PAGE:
The Toronto Stock Exchange had a relatively quiet week, with low to moderate trading volumes and little movement in the indices. The TSE 300 composite index fell 9.53 points over the period Feb. 21-27, closing at 4,954.27. The net loss was only 0.2%. Both mining sub-indices rose against the market trend.
The Bank of Canada announced that its recognized bank rate will no longer be set at 0.25% above the average yield for 90-day Treasury bills. The new bank rate will be equivalent to the Bank’s upper limit on overnight loans to financial institutions, which is currently 5.5%.
The bank’s move had the effect of signalling a 9-basis-point increase in the rates, not enough to have an effect on the prime rate but sufficient to send the Canadian dollar on a sustained rise against foreign currencies. The Loony was trading at US72.74 cents by Feb. 28, a modest increase of 0.20 cents against the U.S. dollar, and was up sharply against most European currencies.
Gold prices fell 80 cents on the week in London, with the Feb. 28 morning price fixed at US$397.70 per oz. Silver was also lower, fixed at US$5.46 per oz. on Feb. 28. Platinum was thrown for the biggest loss, closing at US$408, down $9.50 per oz.
For the five trading days ended Feb. 27, the TSE gold and precious metals subindex was up 122.89 points, or 1%, to 12,550.54. Placer Dome was the most active issue and one of the big gainers, closing at $39.75, up $1.75. Barrick Gold, at $42.12, and Echo Bay Mines, at $19.25, were both up 12 cents. TVX Gold lost 38 cents to finish at $13.75 and Kinross Gold was unchanged at $12.88.
Both Franco-Nevada Mining and Euro-Nevada Mining announced they intend to split their shares. Each of the boards of directors will ask for shareholder approval of a proposed 2-for-1 share split at an annual meeting to be held later in June. Franco shares added $1 to $85.50, while Euro shares were up 63 cents to $52.50.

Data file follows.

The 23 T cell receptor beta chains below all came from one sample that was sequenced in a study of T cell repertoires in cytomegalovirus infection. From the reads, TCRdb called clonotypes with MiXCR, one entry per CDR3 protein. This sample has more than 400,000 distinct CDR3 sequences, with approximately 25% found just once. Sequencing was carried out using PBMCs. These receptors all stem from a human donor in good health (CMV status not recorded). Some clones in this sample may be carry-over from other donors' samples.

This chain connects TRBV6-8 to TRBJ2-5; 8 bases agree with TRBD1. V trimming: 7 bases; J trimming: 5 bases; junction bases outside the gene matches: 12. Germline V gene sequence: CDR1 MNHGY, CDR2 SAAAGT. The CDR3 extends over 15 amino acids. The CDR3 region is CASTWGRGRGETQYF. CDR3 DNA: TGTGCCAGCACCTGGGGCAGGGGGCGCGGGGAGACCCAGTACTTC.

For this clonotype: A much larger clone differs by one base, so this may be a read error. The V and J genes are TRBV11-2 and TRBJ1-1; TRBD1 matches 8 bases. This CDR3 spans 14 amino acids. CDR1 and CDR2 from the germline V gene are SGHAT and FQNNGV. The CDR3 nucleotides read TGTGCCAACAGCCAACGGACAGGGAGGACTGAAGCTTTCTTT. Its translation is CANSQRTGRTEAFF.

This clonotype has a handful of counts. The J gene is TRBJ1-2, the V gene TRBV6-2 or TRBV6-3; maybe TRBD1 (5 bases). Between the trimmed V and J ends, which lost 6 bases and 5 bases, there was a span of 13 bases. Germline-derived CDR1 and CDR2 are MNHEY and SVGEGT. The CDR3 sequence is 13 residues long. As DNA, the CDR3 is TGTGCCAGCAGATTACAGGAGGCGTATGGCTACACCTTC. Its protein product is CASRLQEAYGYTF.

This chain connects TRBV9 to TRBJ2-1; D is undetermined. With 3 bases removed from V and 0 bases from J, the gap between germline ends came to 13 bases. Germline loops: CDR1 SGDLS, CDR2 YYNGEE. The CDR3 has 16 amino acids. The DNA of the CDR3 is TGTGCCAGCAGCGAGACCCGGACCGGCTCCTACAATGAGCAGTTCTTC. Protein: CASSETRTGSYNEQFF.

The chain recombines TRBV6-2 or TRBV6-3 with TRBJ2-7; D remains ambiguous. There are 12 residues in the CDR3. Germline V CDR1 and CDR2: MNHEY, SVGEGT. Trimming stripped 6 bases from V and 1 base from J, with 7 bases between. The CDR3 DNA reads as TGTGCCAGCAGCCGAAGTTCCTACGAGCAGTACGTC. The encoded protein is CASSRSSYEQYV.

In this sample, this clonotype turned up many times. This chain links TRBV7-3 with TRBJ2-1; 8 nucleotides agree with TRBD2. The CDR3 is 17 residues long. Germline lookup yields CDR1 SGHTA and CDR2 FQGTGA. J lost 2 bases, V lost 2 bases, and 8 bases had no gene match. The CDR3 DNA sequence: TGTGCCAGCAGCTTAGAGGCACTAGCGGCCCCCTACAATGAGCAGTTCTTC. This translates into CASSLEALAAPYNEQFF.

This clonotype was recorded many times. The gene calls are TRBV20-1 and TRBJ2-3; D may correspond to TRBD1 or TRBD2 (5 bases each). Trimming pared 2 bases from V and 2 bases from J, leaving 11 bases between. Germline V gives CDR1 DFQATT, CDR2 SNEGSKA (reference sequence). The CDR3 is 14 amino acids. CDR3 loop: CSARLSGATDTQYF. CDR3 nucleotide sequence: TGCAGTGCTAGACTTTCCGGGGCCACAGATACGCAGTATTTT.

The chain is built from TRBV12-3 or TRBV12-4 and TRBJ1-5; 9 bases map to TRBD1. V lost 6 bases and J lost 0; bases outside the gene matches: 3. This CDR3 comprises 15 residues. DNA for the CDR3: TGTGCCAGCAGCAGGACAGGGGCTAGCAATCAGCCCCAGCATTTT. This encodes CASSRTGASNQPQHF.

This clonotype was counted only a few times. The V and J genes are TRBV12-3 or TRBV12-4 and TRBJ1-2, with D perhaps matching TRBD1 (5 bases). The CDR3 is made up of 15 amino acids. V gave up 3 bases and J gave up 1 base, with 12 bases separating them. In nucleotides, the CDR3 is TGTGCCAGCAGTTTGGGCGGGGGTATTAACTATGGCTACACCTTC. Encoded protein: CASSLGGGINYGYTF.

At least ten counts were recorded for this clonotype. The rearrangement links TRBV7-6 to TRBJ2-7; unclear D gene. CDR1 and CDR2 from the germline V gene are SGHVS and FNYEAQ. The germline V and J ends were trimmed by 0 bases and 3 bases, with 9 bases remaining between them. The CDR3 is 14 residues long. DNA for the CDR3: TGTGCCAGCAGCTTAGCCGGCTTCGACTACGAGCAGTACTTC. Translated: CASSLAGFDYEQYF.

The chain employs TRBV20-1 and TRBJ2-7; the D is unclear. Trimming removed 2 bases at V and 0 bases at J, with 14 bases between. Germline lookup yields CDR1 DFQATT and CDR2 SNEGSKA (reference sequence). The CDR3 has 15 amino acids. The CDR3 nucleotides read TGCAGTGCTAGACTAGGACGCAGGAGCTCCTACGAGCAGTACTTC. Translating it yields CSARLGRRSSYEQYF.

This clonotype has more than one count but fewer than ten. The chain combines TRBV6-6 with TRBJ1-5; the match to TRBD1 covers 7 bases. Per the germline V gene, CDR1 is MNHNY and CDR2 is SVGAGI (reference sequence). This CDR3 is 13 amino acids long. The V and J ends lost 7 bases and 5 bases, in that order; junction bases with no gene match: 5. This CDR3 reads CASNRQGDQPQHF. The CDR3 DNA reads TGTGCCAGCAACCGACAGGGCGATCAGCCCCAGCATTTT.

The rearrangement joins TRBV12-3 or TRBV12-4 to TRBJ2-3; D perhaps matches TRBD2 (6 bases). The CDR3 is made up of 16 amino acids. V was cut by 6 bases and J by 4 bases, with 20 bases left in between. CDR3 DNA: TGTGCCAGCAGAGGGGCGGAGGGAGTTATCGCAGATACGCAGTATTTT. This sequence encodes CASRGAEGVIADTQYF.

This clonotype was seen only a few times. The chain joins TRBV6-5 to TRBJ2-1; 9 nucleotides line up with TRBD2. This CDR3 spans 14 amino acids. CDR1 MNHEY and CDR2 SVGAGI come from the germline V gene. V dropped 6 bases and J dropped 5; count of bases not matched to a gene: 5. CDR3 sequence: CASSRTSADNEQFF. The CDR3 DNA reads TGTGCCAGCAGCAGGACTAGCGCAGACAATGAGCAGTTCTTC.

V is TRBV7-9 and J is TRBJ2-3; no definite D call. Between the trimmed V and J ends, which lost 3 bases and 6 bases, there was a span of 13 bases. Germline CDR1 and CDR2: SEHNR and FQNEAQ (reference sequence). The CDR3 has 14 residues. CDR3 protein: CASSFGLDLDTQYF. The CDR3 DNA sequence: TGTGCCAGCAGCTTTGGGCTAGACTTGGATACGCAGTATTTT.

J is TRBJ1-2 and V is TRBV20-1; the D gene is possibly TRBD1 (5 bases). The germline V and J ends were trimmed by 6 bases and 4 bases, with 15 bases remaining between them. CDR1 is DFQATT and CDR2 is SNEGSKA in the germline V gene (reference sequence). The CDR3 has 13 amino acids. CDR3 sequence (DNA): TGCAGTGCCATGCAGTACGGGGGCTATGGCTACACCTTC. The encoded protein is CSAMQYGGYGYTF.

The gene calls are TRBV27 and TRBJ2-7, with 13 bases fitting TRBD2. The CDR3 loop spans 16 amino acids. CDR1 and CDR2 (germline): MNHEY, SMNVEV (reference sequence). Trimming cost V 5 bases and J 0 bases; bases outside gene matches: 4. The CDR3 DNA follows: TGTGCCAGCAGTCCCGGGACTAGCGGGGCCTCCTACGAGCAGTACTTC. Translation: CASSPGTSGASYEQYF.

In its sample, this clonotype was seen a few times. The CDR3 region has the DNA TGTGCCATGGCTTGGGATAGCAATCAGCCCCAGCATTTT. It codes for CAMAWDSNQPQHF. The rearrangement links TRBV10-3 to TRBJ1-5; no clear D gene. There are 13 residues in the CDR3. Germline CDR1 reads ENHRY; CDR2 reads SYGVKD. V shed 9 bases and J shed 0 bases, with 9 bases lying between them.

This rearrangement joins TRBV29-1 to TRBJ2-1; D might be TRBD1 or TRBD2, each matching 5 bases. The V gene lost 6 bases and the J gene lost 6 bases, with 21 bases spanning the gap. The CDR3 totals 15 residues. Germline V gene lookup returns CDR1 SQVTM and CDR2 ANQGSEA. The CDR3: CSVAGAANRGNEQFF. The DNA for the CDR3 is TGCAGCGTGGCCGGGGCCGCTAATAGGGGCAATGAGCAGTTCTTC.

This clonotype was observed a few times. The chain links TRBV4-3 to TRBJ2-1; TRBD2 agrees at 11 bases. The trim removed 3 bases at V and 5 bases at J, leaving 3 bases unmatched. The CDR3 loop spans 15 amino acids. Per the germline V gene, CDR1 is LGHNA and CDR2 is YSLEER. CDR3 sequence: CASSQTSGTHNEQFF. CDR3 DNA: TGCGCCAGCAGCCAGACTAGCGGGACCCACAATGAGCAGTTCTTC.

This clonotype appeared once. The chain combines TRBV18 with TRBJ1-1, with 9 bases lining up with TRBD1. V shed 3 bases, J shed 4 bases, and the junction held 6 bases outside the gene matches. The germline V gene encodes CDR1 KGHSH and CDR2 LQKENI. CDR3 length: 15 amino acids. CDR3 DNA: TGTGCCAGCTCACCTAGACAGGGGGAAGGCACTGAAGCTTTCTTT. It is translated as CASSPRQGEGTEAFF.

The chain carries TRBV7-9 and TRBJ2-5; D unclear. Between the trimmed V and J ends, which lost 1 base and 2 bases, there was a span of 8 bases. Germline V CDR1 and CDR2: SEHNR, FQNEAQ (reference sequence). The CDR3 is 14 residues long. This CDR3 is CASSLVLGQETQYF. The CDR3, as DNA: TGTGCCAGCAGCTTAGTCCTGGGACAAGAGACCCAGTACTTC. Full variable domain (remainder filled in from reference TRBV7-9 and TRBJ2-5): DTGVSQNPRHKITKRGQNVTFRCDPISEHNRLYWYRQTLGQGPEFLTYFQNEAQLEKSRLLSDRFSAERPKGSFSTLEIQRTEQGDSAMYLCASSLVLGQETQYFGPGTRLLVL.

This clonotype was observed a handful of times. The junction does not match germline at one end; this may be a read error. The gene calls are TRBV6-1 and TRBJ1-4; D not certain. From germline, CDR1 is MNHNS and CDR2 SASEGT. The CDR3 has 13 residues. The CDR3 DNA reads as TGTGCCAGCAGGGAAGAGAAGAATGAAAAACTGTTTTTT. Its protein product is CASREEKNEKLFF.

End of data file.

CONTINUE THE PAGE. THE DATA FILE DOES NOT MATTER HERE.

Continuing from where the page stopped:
London metals were mixed, with nickel taking a 14 cents loss to close at US$3.59 per lb., and copper picking up 2 cents to close at US$1.15 on Feb. 28. Zinc was unchanged at US47 cents and lead fell 1 cents to US35 cents per lb. The TSE metals and minerals subindex was 23.50 points higher on the week, closing Feb. 27 at 5,169.01.
Base metal issues were stronger, with Diamond Fields Resources up $1.38 to $38.38 and Inco up $1.25 to $44.62 in defiance of nickel’s price weakness. Rio Algom was heavily traded, tacking on 88 cents to close at $25.88, and Aur Resources picked up 38 cents to close at $9.88.
Noranda was down $1.25 to $26.50. The Leviathan of Adelaide Street announced plans to acquire the remaining 48% of Kerr Addison Mines that it does not own, with a share-for-share swap and a $1.75-per-share dividend from Kerr. Noranda also offered minority shareholders of Brenda Mines $21 per share for the 24% it does not own. Kerr Addison was up $1.75 to $28, and Brenda added $4.38 to close at $21.
A planned secondary offering of 10.5 million shares of Cameco failed to dampen market enthusiasm for the uranium producer. Cameco shares rose 25 cents to close $73.50.
Shares of Globex Mining Enterprise hit a new 52-week high on the news that the company has signed a deal to acquire a majority interest in a gold project in Nevada. Globex intends to acquire a controlling interest of a company that owns the Tonkin Springs gold project in Nevada from Royalstar Resources. Tonkin Springs is at the development stage and hosts proven and probable reserves of almost 1 million oz. Globex shares jumped $1.25 to end at $5.25.
KWG Resources continues to be an actively traded issue, with more than 3 million shares changing hands. The company also posted a new 52-week high before edging back to $18.25, up $2.63.
Other issues that set new milestones this week included: Freewest Resources up 50 cents to $1.53; Geomaque Exlporations up 48 cents to $2.79; and JAG Mines up 70 cents to $1.35.